BigInteger maxError = (sqrt.subtract(BigInteger.ONE)).multiply(TWO);
if (margin.compareTo(maxError) == -1) {
return true;
}
return false;
}

public static boolean checkcbrt() {
if ((cbrt.multiply(cbrt).multiply(cbrt)).equals(number)) {
return true;
}
BigInteger margin = number.subtract((cbrt.multiply(cbrt).multiply(cbrt))).abs();
BigInteger c = cbrt.subtract(BigInteger.ONE);
if (margin.compareTo(maxError) == -1) {
return true;
}
return false;
}

public static String abbreviate(BigInteger n) {
if (abbrev)
return n.toString().substring(0, 3) + "..." + n.mod(new BigInteger("1000")) + "(" + n.toString().length() + " digits)";
return n.toString();
}

public static boolean ask(String prompt) {
Scanner s = new Scanner(System.in);
System.out.println(prompt + "(Y/N)");
char c = s.nextLine().charAt(0);
if (c == 'N' || c == 'n') {
return false;
}
if (c == 'Y' || c == 'y') {
return true;
}
}
}


The following review is about the style only, I'll leave the review of the functionality to somebody who can actually do the math.

package pfactor;

Package names should associate the package with a person or organization. For testing code it is okay to omit it, but if you ever release code "into the wild" or onto a production system, the package name should be in the format:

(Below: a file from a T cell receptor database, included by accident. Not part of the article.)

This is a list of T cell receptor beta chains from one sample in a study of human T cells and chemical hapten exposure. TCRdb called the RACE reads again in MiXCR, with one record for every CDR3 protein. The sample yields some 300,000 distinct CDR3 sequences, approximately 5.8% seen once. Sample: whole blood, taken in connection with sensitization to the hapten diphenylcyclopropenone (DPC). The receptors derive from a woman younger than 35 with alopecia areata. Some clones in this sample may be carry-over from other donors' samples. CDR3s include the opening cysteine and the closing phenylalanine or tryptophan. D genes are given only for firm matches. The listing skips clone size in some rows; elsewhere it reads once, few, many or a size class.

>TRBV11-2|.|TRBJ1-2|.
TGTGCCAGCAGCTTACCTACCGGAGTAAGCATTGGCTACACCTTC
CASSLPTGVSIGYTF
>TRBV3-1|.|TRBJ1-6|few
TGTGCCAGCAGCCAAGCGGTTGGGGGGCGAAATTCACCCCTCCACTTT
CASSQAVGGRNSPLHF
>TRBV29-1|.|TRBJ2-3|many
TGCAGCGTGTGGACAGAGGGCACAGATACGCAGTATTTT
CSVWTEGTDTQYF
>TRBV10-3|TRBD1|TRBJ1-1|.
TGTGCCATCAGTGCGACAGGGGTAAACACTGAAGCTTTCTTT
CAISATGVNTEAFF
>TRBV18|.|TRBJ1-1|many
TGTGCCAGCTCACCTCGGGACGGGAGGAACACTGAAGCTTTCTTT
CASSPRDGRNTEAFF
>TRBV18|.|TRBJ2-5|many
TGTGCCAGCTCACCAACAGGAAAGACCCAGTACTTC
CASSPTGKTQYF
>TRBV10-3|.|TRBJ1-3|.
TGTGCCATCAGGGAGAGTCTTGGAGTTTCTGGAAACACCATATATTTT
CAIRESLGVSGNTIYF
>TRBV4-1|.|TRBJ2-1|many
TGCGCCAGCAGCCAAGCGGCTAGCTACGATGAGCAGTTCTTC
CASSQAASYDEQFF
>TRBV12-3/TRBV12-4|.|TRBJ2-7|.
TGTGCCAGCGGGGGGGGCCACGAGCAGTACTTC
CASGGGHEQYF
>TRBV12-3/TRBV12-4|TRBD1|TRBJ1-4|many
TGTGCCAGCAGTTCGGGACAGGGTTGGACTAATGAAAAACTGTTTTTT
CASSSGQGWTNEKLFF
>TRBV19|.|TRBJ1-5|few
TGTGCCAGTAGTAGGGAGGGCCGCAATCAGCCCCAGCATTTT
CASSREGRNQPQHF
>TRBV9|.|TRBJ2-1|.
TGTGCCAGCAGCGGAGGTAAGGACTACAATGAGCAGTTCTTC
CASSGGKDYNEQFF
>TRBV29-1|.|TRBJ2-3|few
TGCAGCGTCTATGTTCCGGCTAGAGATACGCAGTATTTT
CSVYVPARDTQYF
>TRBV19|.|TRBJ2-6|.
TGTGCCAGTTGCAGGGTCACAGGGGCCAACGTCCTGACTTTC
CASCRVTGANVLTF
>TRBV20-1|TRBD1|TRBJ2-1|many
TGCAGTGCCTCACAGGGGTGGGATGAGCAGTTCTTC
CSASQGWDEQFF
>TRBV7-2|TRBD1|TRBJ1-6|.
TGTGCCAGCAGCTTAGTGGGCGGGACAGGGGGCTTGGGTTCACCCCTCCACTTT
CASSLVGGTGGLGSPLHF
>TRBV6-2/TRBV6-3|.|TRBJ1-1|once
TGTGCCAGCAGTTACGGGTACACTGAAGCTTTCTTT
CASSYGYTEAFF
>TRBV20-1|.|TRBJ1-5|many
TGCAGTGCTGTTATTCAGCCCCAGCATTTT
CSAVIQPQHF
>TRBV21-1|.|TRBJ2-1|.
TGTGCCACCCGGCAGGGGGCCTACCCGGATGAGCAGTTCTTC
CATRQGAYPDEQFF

package com.mycompany.mypackage;


 static BigInteger number;


Static variables that get modified? That's bad...refactor all your code into an instance-class or get rid of those (static) variables. Using static variables that get modified only begs for trouble, thread-safety is only one of the issues.

public static void main(String[] args) throws Exception {


This is evil, your main method should never throw exceptions, and especially not Exception, it's the "I really just don't care and can't be bothered" of error handling.

Handle exceptions in the main method and fail gracefully.

public static String getFile() throws Exception {


Okay, here goes rule number 1 for error handling:

Never, ever, for whatever reason...and let me get this straight, there is no reason, never, absolutely never, ever, you can't come up with one, to throws Exception.

Handle exceptions where you need to handle them, rethrow or wrap them. Or at the least declare the exceptions explicitly thrown by the method.

Why is this so important? Imagine that you wrote a library with some useful functions which only declare throws Exception. How is the client supposed to handle specific error conditions? Testing the exception for a certain instance of a class? Parsing the error message? How does the client know that all exceptional cases are handled? How can the client guarantee that the code relying on your functions does not break? The answer is, not at all...and that's unacceptable.

Scanner s = new Scanner(new File("Number.dat"));


You're only entitled to use one-letter-variable names in two situations:

• for loops (i, j, k)
• Dimensions (x, y, z)

There is not a single reason to not use a fully understandable name for your variables. So, whenever you want to use a single letter as a variable name, stop, think by yourself "what does this variable hold" and then you name it according to it.